Originals: How Non-Conformists Move the World – Adam Grant

Here are my comments on the book:

How do you become “original” and set new trends? Adam Grant, the youngest tenured and highest rated Wharton School of Business Professor, states that it all begins with curiosity. Having an insatiable drive to question and oppose the norm is what sets those apart from the rest. Those who don’t settle for the given answers and take action in search for better ones are the “Originals”. Some of these include people such as Bill Gates, first African American MLB player Jackie Robinson, Martin Luther King Jr., and American businessman and founder of the investment firm Bridgewater Associates, Ray Dalio. These are the people who didn’t conform to the rules of the game so they decided to create their own set of rules. Here are some of the points to the book:


1. You don’t necessarily have to be a big risk taker to become “original”. In fact, it’s quite the opposite. Those who are “original” have learned to take highly calculated risks that work in their favour. Thinking of staring up your own entrepreneurial venture? Start and work on it on the side while working a job. There’s no need to hastily jump into a decision without putting much thought into it. I want to debunk the myth that originality requires extreme risk taking and persuade you that originals are actually far more ordinary than we realize. In every domain, from business and politics to science and art, the people who move the world forward with original ideas are rarely paragons of conviction and commitment. As they question traditions and challenge the status quo, they may appear bold and self-assured on the surface. But when you peel back the layers, the truth is that they, too, grapple with fear, ambivalence, and self-doubt. We view them as self-starters, but their efforts are often fuelled and sometimes forced by others. And asa much as they seem to crave risk, they really prefer to avoid it. In a fascinating study, management researchers Joseph Raffiee and Jie Feng asked a simple question: When people start a business, are they better off keeping or quitting their day jobs? From 1994 until 2008, they tracked a nationally representative group of over five thousand Americans in their twenties, thirties, forties, and fifties who became entrepreneurs. Whether these founders kept or left their day jobs wasn’t influenced by financial need; individuals with high family income or high salaries weren’t any more or less likely to quit and become full-time entrepreneurs. A survey showed that the ones who took the full plunge were risk takers with spades of confidence. The entrepreneurs who hedged their bets by starting their companies while still working were far more risk averse and unsure of themselves. If you think like most people, you’ll predict a clear advantage for the risk takers. Yet the study showed the exact opposite: Entrepreneurs who kept their day jobs had 33 percent lower odds of failure than those who quit.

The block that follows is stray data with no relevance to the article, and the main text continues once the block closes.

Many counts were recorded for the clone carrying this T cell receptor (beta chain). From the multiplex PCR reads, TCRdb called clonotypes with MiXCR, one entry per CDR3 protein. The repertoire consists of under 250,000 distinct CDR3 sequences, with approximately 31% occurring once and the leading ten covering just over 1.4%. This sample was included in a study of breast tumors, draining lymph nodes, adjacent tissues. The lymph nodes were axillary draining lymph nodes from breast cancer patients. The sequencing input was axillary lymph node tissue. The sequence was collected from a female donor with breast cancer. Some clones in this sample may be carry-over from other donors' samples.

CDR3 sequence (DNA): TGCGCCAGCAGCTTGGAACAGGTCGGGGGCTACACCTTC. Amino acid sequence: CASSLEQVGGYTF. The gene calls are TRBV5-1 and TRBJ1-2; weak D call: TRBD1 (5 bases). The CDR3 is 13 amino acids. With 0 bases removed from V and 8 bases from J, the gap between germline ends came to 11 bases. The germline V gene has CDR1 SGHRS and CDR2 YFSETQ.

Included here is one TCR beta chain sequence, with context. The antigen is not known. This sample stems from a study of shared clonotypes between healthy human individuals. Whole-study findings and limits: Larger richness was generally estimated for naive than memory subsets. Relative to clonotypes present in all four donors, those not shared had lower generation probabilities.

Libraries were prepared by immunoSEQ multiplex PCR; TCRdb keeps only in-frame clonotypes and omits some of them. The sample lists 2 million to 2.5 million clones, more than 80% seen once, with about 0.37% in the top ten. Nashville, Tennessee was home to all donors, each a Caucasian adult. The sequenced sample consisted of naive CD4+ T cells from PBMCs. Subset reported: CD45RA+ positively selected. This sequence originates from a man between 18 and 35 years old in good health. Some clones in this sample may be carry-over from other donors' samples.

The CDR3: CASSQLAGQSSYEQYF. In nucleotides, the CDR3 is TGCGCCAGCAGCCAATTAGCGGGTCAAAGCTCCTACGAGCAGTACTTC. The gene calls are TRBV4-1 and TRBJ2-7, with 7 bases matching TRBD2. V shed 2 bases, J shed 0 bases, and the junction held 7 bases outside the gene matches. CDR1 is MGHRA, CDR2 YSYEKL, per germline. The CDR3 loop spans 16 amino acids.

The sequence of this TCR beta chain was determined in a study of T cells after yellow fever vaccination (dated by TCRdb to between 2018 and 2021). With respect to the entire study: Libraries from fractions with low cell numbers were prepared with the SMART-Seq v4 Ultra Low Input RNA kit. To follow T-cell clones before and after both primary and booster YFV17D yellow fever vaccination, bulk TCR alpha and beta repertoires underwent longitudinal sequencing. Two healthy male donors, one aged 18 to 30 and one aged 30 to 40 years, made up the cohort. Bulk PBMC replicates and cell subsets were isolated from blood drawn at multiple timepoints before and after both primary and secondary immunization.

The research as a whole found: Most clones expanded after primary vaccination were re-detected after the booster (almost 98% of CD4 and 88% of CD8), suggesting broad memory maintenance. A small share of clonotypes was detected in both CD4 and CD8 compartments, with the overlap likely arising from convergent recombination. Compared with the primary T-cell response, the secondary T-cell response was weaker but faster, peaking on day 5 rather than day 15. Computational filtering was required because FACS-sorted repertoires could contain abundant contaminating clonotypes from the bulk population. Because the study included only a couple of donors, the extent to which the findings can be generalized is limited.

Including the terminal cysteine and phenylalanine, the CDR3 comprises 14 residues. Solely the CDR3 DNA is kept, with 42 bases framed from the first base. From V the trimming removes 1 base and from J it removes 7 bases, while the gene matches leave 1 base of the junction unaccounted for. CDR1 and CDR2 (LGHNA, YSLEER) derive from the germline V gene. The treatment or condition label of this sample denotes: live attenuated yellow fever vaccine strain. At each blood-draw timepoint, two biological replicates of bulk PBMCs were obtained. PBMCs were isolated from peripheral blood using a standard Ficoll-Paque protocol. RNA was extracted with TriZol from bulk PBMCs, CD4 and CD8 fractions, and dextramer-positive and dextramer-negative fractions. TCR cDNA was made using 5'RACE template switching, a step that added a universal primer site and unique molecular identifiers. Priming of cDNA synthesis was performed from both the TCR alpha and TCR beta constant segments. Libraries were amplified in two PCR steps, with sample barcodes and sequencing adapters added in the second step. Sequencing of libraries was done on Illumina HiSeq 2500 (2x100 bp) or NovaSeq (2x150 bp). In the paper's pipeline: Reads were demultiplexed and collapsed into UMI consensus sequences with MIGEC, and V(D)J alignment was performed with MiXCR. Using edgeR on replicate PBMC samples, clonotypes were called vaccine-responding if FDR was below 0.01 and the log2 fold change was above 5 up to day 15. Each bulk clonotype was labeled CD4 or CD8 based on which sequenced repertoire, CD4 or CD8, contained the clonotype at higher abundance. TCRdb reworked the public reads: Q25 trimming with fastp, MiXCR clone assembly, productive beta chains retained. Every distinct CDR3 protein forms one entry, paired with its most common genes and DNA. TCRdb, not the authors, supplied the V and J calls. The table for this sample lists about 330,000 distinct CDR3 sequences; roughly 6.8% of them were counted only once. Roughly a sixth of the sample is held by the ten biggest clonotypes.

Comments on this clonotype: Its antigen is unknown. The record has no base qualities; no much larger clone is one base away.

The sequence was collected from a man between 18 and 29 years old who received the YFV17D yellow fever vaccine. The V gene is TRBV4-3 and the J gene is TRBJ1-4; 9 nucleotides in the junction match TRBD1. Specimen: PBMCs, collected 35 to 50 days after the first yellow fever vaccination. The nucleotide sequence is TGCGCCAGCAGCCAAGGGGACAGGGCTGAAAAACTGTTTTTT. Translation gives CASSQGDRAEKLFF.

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2. To those who are on the path of entrepreneurship, remember, to make big things happen takes time. Even for myself I fall prey to wondering why I haven’t reached as many people as I would like to have reached through this website. I need to constantly remind myself that those who have made it are the ones who were willing to stay longer when others were calling it quits. Don’t let the media fool you with the flashy lives of others and their successes as they rarely focus on the hard work and dedication behind what they show you. When the London Philharmonic Orchestra chose the 50 greatest pieces of classical music, the list included six pieces by Mozart, five by Beethoven, and three by Bach. To generate a handful of masterworks, Mozart composed more than 600 pieces before his death at thirty-five, Beethoven produced 650 in his lifetime, and Bach wrote over a thousand. In a study of over 15,000 classical music compositions, the more pieces a composer produced in a give five-year window, the greater the spike in the odds of a hit. Picasso’s oeuvre includes more than 1,800 paintings, 1,200 sculptures, 2,800 ceramics, and 12,000 drawings, not to mention prints, rugs, and tapestries – only a fraction of which have garnered acclaim. In poetry, when we recite Maya Angelou’s classic poem ‘Still I Rise,’ we tend to forget that she wrote 165 others; we remember her moving memoir I Know Why the Caged Bird Sings and pay less attention to her other 6 autobiographies. In science, Einstein wrote papers on general and special relativity that transformed physics, but many of his 248 publications had minimal impact. If you want to be original, ‘the most important possible thing you could do,’ says Ira Glass, the producer of This American Life and the podcast Serial, ‘is to do a lot of work. Do a huge volume of work.’